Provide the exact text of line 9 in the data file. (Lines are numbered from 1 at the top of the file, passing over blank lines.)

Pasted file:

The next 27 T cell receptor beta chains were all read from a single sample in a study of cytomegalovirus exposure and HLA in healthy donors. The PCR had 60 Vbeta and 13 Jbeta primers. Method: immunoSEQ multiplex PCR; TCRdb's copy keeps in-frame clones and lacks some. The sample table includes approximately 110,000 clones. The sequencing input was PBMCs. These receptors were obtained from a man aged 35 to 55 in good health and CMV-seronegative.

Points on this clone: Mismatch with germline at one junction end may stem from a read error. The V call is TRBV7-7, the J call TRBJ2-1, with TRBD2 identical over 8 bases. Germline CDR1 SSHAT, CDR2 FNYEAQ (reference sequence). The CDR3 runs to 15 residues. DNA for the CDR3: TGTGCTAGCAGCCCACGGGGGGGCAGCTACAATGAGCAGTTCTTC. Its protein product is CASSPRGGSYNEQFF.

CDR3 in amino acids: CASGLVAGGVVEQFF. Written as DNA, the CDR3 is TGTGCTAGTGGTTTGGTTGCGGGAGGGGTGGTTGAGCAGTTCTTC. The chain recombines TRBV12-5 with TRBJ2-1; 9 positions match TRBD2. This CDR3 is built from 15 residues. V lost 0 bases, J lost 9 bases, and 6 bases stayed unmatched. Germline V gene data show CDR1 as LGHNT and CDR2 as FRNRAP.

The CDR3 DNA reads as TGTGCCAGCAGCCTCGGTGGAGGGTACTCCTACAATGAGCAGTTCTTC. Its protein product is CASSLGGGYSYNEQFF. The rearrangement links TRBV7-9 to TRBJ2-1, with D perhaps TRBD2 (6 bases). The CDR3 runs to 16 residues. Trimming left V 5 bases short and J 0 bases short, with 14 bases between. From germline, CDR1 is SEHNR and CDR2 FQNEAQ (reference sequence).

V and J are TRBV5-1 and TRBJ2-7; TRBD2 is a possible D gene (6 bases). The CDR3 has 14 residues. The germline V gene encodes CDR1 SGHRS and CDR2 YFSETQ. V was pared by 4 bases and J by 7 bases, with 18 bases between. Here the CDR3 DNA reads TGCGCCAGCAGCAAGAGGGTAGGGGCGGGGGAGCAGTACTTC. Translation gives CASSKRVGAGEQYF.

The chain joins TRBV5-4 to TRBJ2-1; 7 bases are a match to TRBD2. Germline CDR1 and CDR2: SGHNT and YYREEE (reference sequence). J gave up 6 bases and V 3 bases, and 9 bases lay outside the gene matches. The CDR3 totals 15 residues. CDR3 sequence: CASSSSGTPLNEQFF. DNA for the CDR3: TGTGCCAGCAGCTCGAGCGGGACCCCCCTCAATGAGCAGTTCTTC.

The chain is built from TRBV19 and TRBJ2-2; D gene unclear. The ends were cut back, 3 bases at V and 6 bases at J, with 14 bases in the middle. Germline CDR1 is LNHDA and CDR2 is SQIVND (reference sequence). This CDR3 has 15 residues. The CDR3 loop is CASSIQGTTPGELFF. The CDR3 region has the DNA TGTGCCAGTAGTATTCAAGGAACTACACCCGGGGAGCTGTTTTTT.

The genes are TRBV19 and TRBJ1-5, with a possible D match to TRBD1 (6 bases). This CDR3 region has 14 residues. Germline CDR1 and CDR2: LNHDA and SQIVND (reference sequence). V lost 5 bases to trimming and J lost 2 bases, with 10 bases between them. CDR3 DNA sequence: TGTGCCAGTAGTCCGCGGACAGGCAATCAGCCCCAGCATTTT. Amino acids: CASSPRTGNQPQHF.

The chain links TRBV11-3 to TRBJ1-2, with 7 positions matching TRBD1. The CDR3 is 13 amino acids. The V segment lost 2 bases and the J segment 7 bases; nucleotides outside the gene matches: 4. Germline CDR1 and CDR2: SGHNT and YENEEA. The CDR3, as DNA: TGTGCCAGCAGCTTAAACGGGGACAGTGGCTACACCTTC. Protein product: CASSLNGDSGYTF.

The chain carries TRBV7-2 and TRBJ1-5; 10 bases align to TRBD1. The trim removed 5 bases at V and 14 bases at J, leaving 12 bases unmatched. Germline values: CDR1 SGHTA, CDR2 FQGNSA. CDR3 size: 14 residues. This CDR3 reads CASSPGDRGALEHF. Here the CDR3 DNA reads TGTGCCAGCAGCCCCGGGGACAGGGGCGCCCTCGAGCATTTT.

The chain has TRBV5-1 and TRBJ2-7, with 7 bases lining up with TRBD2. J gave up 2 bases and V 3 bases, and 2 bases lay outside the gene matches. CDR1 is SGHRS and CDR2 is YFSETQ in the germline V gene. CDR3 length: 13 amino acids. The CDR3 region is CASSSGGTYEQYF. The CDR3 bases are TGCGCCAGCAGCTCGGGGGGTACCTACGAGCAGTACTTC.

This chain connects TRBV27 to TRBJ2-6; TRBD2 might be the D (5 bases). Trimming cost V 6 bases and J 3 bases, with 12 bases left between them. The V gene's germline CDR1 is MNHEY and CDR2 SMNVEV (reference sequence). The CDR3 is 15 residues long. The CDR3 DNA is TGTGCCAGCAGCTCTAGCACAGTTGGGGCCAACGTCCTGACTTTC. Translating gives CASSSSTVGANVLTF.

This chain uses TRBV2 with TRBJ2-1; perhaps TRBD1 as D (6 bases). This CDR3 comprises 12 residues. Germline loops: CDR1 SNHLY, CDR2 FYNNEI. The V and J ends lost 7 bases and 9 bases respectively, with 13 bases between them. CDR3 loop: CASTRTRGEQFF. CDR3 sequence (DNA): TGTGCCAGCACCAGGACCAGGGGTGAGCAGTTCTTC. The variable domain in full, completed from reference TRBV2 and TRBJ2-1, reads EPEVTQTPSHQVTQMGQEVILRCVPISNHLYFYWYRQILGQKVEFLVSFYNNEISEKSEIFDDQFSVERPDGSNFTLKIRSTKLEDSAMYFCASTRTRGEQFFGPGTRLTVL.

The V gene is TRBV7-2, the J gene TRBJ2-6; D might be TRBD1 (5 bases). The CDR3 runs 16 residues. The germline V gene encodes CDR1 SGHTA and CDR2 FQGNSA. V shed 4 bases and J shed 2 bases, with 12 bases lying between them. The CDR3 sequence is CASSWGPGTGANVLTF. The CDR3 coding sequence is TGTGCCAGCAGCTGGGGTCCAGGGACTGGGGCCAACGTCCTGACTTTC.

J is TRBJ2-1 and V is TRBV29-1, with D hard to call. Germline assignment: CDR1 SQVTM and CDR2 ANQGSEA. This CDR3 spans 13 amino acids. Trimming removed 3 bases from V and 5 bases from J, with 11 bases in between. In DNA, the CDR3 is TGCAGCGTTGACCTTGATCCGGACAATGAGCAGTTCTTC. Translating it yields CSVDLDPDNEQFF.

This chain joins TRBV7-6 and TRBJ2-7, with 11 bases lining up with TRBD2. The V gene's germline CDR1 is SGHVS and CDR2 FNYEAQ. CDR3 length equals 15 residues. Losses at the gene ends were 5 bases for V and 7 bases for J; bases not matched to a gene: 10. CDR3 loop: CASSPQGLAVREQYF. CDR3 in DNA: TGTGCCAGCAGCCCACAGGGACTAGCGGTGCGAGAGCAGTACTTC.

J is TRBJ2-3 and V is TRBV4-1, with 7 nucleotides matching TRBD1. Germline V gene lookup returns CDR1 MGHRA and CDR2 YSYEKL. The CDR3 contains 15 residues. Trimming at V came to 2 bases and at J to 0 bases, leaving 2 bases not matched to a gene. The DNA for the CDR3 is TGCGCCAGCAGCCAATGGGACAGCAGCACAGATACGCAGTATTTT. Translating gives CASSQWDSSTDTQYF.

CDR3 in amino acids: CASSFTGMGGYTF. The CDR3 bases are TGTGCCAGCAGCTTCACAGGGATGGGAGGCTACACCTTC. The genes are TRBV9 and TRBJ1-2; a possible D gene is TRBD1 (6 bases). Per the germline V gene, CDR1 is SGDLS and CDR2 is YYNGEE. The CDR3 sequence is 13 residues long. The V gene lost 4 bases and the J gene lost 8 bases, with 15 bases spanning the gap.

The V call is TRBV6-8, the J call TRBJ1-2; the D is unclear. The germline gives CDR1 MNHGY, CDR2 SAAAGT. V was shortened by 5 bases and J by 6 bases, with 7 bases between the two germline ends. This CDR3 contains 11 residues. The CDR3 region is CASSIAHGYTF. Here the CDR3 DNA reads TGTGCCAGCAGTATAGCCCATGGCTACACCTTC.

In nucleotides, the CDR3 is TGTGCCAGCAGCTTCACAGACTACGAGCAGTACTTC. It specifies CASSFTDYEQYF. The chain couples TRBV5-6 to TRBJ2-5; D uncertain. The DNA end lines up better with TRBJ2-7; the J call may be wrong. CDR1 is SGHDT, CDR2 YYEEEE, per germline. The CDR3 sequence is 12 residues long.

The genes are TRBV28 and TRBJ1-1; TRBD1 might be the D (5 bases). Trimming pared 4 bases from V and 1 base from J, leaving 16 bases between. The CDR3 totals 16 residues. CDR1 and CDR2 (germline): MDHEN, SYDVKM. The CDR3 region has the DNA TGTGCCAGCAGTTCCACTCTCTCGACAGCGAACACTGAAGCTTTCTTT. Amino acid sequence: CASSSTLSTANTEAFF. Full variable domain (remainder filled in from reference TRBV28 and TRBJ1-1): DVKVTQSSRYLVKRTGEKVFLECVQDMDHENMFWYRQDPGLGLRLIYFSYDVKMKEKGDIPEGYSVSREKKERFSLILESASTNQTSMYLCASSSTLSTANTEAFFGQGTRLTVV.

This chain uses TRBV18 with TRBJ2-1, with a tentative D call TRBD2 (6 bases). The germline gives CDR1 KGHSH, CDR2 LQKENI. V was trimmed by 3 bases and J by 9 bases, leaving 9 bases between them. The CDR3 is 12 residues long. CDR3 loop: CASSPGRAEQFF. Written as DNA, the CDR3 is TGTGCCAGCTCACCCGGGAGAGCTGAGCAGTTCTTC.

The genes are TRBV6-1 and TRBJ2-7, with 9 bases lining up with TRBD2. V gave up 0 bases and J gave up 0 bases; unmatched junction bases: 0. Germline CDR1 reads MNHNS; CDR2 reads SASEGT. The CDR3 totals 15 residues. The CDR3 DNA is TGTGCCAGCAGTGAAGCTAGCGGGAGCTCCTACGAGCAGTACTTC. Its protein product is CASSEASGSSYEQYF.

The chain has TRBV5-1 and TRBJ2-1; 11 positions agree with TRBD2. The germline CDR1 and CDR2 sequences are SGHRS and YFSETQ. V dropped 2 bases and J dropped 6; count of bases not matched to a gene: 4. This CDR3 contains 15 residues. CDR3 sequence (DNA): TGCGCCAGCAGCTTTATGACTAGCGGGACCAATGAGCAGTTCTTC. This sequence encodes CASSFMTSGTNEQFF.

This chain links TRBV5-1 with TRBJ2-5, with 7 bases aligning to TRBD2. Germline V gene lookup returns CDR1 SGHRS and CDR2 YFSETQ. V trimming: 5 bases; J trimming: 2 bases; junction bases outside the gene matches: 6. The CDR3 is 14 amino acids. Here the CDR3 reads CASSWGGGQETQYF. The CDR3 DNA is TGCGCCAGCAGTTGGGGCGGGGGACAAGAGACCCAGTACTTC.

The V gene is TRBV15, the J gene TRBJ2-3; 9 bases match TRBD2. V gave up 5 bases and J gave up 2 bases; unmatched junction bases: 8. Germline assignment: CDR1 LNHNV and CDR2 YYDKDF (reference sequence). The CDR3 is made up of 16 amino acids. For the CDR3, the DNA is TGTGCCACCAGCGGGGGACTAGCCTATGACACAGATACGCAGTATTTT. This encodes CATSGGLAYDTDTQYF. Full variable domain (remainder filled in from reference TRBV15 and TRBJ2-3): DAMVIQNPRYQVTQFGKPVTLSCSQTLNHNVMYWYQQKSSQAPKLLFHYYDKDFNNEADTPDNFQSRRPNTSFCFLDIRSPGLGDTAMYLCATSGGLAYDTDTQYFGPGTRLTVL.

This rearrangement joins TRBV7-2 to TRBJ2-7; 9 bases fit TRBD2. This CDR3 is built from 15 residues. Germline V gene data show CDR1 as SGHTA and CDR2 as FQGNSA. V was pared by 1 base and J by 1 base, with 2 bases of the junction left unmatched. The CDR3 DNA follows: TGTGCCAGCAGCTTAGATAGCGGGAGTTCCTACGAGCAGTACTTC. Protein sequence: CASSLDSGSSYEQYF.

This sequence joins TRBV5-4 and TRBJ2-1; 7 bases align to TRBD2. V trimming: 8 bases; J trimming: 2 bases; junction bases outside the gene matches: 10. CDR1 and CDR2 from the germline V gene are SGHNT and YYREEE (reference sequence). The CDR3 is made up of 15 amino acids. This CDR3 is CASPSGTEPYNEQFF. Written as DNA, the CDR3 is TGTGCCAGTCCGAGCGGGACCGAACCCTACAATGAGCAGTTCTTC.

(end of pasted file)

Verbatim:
The chain links TRBV11-3 to TRBJ1-2, with 7 positions matching TRBD1. The CDR3 is 13 amino acids. The V segment lost 2 bases and the J segment 7 bases; nucleotides outside the gene matches: 4. Germline CDR1 and CDR2: SGHNT and YENEEA. The CDR3, as DNA: TGTGCCAGCAGCTTAAACGGGGACAGTGGCTACACCTTC. Protein product: CASSLNGDSGYTF.